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WINSTON-SALEM, N.C. — The attorney for a Forsyth County man accused of passing a stopped school bus and killing an 11-year-old boy in 2012 has withdrawn a motion to move the trial out of the county.

Billy Roger Bailey, 46, of Old Hollow Road was charged with involuntary manslaughter and passing a stopped school bus in connection with the Dec. 19, 2012, death of Hasani Wesley, a sixth-grader at East Forsyth Middle School.

In September, George Cleland, one of Bailey’s attorneys, filed a motion for a change of venue, arguing that publicity in the case would prevent Bailey, a minister with Cross Roads Ministry of Walkertown, from having a fair and impartial trial. A hearing in Forsyth Superior Court was scheduled for this week, but Cleland filed court papers to withdraw the motion.

Judge William Z. Wood of Forsyth Superior Court signed an order Wednesday allowing Cleland to withdraw the motion for change of venue.

“Roger Bailey is comfortable in letting a Forsyth County jury decide his case,” Cleland said Thursday.

If a Forsyth Superior judge had granted the motion, the trial would have been moved to an adjoining judicial district, such as Wilkes County.

Cleland said in September that he filed the motion for change of venue because the case had received widespread and persistent publicity that made it difficult to maintain a presumption of innocence that is supposed to be afforded Bailey.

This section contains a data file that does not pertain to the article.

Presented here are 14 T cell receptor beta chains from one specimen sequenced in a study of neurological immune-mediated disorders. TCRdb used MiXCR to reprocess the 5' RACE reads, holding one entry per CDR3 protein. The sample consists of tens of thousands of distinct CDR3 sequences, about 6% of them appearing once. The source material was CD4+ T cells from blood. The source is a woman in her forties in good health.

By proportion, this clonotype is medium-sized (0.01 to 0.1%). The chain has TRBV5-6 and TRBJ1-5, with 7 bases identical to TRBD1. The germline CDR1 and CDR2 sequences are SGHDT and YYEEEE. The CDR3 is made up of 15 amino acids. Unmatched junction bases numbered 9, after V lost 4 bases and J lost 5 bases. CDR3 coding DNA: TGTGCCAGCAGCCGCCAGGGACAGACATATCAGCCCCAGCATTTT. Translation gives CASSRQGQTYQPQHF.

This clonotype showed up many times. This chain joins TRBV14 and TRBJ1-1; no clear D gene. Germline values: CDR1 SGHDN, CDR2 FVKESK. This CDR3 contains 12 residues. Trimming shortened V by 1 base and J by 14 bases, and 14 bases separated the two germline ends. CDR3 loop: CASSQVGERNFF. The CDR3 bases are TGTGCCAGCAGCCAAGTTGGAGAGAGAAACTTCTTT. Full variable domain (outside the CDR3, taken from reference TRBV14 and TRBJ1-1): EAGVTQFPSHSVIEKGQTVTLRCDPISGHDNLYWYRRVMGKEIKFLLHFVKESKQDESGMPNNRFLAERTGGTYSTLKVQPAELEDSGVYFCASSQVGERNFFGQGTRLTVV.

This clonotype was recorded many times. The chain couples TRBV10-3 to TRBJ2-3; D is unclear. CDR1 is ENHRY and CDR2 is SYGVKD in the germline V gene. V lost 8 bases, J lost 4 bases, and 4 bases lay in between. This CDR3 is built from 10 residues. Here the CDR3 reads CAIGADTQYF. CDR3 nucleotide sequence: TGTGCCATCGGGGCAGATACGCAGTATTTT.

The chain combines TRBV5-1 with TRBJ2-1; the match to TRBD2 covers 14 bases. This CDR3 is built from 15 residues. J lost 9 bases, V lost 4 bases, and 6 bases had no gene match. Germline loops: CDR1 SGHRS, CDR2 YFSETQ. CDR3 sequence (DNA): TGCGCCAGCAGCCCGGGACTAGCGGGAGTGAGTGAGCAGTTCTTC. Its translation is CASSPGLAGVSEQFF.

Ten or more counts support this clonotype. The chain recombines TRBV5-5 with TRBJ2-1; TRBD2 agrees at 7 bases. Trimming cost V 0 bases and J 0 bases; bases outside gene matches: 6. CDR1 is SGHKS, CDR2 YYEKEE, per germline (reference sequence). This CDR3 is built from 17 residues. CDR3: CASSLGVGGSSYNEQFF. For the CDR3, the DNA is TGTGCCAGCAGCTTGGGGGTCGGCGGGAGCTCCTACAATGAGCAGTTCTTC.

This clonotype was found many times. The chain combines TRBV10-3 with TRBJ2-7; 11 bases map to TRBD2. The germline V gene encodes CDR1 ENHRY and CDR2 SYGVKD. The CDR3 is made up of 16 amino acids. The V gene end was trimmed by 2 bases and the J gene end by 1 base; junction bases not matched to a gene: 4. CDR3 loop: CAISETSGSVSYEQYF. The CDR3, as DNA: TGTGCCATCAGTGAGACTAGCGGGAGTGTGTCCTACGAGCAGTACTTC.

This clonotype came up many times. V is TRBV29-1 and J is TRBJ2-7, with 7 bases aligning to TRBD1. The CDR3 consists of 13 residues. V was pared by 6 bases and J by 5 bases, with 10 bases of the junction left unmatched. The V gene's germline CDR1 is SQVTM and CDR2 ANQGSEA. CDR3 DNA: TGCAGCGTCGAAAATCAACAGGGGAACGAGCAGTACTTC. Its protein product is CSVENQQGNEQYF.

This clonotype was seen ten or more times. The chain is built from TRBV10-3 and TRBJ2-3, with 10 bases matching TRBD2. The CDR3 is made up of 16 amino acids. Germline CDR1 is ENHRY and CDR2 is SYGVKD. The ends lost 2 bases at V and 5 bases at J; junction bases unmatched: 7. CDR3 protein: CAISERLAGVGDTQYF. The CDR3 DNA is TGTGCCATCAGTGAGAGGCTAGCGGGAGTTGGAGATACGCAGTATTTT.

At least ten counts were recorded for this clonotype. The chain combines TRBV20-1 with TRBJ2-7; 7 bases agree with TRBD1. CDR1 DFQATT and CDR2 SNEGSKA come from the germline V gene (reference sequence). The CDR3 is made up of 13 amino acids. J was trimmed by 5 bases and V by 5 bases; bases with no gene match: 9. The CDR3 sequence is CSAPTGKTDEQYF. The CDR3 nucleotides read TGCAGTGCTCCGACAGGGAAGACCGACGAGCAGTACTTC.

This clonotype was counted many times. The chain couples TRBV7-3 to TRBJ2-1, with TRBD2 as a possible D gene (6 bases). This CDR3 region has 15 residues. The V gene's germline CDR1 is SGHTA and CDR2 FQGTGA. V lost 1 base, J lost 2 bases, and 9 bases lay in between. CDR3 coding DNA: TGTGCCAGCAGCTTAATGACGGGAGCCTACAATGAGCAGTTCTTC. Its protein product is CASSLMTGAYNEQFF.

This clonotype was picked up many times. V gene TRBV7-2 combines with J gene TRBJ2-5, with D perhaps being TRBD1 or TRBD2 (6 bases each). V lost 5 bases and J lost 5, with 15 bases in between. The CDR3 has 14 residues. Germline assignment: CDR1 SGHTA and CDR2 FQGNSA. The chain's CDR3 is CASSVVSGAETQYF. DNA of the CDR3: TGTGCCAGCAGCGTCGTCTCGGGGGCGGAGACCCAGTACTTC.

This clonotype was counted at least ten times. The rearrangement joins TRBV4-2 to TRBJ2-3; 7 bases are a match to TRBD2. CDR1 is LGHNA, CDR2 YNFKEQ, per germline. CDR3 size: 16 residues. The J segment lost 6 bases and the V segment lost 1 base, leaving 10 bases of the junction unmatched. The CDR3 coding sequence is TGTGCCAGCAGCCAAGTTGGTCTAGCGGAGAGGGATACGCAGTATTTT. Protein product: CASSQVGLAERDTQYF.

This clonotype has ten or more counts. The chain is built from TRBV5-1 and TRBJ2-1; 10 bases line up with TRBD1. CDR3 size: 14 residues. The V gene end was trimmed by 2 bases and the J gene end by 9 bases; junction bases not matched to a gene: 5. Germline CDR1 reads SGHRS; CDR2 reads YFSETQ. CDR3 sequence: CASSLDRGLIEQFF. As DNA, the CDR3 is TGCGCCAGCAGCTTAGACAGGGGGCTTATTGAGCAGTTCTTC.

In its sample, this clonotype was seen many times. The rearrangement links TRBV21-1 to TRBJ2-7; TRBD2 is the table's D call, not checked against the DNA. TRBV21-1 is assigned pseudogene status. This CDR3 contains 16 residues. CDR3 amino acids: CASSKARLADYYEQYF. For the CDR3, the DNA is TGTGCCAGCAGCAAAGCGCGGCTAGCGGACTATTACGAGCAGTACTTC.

“Everybody mourns the death of Hasani, but just because Hasani was killed getting on a school bus does not mean my client is guilty of passing a school bus and hitting him,” Cleland told the Winston-Salem Journal in September.

Cleland also cited the fact that Hasani’s death led to a law named after him that imposes stiffer penalties on people charged with passing stopped school buses.

The accident that killed Hasani happened at about 6:50 a.m. He had missed his bus as it went south on Old Hollow Road. The bus driver turned around as part of her normal route and was in the process of picking up Hasani. The bus was headed north, while Bailey was in the southbound lane, going about 41 to 50 miles an hour, according to N.C. Highway Patrol.

As Hasani tried to cross the road, the vehicle driven by Bailey hit him, the highway patrol said.

Cleland said in September that Bailey does not believe that the bus had stopped when he hit Hasani. The bus driver, Stephanie Fulton of Goodwill Church Road, told state troopers that the stop lights were on and the stop arm extended, though it wasn’t clear from her statement whether Hasani started crossing the road before the bus stopped.

If convicted of involuntary manslaughter, Bailey faces a maximum penalty of three years and five months. A trial has been tentatively scheduled for Dec. 2.